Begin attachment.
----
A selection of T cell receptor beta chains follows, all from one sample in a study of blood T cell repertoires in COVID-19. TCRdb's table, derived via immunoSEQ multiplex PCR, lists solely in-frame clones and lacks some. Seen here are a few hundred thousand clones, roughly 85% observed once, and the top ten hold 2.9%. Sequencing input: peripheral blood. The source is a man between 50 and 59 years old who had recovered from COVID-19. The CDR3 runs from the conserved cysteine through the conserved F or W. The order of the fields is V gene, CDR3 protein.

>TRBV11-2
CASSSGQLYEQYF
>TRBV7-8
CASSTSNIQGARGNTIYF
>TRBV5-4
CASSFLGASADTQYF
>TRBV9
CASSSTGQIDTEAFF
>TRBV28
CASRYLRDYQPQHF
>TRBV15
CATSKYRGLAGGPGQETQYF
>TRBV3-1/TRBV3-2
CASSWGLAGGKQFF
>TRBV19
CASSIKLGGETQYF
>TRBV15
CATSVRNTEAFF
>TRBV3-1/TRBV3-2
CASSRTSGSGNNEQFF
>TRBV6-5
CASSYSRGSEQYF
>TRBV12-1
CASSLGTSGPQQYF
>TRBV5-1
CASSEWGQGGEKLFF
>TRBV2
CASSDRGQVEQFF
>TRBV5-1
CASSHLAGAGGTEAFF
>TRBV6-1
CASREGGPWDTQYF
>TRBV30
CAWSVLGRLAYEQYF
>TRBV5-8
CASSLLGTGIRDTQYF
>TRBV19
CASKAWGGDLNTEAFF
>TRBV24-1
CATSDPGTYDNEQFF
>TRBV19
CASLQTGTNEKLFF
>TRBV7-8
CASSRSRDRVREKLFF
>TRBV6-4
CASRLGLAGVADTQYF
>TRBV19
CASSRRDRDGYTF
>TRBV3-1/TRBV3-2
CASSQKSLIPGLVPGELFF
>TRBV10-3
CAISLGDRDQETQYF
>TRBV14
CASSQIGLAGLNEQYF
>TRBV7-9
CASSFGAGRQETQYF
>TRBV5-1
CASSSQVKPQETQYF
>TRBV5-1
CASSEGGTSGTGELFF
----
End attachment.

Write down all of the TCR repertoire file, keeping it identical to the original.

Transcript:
A selection of T cell receptor beta chains follows, all from one sample in a study of blood T cell repertoires in COVID-19. TCRdb's table, derived via immunoSEQ multiplex PCR, lists solely in-frame clones and lacks some. Seen here are a few hundred thousand clones, roughly 85% observed once, and the top ten hold 2.9%. Sequencing input: peripheral blood. The source is a man between 50 and 59 years old who had recovered from COVID-19. The CDR3 runs from the conserved cysteine through the conserved F or W. The order of the fields is V gene, CDR3 protein.

>TRBV11-2
CASSSGQLYEQYF
>TRBV7-8
CASSTSNIQGARGNTIYF
>TRBV5-4
CASSFLGASADTQYF
>TRBV9
CASSSTGQIDTEAFF
>TRBV28
CASRYLRDYQPQHF
>TRBV15
CATSKYRGLAGGPGQETQYF
>TRBV3-1/TRBV3-2
CASSWGLAGGKQFF
>TRBV19
CASSIKLGGETQYF
>TRBV15
CATSVRNTEAFF
>TRBV3-1/TRBV3-2
CASSRTSGSGNNEQFF
>TRBV6-5
CASSYSRGSEQYF
>TRBV12-1
CASSLGTSGPQQYF
>TRBV5-1
CASSEWGQGGEKLFF
>TRBV2
CASSDRGQVEQFF
>TRBV5-1
CASSHLAGAGGTEAFF
>TRBV6-1
CASREGGPWDTQYF
>TRBV30
CAWSVLGRLAYEQYF
>TRBV5-8
CASSLLGTGIRDTQYF
>TRBV19
CASKAWGGDLNTEAFF
>TRBV24-1
CATSDPGTYDNEQFF
>TRBV19
CASLQTGTNEKLFF
>TRBV7-8
CASSRSRDRVREKLFF
>TRBV6-4
CASRLGLAGVADTQYF
>TRBV19
CASSRRDRDGYTF
>TRBV3-1/TRBV3-2
CASSQKSLIPGLVPGELFF
>TRBV10-3
CAISLGDRDQETQYF
>TRBV14
CASSQIGLAGLNEQYF
>TRBV7-9
CASSFGAGRQETQYF
>TRBV5-1
CASSSQVKPQETQYF
>TRBV5-1
CASSEGGTSGTGELFF